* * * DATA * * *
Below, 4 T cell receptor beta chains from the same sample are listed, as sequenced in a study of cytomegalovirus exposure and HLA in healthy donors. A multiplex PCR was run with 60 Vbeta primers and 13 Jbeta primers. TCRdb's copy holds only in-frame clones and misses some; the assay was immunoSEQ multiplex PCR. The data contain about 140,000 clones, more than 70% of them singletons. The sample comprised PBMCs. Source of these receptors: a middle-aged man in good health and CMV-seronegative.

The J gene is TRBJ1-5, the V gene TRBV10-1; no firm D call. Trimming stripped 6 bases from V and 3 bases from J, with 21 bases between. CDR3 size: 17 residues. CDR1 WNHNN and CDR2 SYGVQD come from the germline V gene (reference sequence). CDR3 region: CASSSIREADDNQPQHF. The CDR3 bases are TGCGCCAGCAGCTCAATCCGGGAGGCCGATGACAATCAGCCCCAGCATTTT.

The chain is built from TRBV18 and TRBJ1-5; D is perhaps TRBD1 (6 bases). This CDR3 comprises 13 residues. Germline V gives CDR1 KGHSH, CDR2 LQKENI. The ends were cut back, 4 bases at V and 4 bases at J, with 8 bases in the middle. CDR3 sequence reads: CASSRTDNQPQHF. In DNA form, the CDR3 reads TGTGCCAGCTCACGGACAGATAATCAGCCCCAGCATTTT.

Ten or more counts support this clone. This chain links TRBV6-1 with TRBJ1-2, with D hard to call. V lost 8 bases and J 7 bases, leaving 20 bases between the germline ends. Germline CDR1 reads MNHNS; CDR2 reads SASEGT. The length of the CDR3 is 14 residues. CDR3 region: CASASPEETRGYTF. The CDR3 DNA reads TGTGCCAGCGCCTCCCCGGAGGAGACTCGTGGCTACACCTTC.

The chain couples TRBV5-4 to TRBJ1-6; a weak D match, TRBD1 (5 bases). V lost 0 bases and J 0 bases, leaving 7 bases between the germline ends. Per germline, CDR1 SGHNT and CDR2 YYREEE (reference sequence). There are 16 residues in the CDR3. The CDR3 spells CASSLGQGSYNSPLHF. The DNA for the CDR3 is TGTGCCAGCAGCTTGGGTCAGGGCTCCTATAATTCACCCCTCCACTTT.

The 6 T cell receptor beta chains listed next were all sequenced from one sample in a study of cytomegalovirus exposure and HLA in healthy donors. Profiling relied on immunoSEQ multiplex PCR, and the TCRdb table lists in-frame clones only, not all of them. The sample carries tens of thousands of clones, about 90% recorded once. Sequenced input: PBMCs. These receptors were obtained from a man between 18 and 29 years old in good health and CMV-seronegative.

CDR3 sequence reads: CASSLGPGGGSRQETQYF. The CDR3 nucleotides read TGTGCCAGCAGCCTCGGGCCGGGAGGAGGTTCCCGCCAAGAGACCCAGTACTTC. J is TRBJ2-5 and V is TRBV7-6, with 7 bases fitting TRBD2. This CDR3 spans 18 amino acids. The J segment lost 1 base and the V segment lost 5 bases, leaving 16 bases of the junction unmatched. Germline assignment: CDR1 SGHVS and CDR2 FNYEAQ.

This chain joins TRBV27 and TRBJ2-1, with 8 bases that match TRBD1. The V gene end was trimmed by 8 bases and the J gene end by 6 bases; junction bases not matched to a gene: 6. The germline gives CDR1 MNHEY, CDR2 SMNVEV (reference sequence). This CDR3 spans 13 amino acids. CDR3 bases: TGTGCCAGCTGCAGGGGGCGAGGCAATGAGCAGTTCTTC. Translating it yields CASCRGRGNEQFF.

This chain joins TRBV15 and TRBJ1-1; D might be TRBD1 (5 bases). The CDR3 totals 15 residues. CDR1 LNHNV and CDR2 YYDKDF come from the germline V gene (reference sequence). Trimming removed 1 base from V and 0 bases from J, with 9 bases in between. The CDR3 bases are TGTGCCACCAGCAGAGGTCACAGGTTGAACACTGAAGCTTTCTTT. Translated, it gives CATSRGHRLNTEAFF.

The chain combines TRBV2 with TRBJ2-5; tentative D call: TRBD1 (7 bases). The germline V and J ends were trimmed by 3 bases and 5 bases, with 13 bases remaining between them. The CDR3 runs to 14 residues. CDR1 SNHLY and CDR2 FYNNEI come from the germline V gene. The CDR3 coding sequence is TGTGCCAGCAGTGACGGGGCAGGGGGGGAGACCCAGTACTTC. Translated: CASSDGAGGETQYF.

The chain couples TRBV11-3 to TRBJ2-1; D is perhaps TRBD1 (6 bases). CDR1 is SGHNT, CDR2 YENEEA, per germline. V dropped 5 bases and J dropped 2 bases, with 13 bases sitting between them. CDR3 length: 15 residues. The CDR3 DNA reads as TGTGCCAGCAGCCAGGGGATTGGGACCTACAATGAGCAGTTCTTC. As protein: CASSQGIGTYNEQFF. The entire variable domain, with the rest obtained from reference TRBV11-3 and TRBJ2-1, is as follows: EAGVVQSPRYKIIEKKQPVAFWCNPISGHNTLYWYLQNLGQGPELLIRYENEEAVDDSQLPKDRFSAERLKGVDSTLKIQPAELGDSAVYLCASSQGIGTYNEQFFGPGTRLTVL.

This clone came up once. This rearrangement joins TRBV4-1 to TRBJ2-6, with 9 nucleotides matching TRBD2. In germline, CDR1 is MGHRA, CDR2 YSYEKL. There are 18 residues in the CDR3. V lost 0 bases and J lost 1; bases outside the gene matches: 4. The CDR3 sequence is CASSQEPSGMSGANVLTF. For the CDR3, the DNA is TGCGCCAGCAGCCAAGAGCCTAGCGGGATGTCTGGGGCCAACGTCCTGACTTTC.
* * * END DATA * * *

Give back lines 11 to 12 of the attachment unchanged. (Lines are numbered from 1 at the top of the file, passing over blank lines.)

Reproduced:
The chain couples TRBV11-3 to TRBJ2-1; D is perhaps TRBD1 (6 bases). CDR1 is SGHNT, CDR2 YENEEA, per germline. V dropped 5 bases and J dropped 2 bases, with 13 bases sitting between them. CDR3 length: 15 residues. The CDR3 DNA reads as TGTGCCAGCAGCCAGGGGATTGGGACCTACAATGAGCAGTTCTTC. As protein: CASSQGIGTYNEQFF. The entire variable domain, with the rest obtained from reference TRBV11-3 and TRBJ2-1, is as follows: EAGVVQSPRYKIIEKKQPVAFWCNPISGHNTLYWYLQNLGQGPELLIRYENEEAVDDSQLPKDRFSAERLKGVDSTLKIQPAELGDSAVYLCASSQGIGTYNEQFFGPGTRLTVL.

This clone came up once. This rearrangement joins TRBV4-1 to TRBJ2-6, with 9 nucleotides matching TRBD2. In germline, CDR1 is MGHRA, CDR2 YSYEKL. There are 18 residues in the CDR3. V lost 0 bases and J lost 1; bases outside the gene matches: 4. The CDR3 sequence is CASSQEPSGMSGANVLTF. For the CDR3, the DNA is TGCGCCAGCAGCCAAGAGCCTAGCGGGATGTCTGGGGCCAACGTCCTGACTTTC.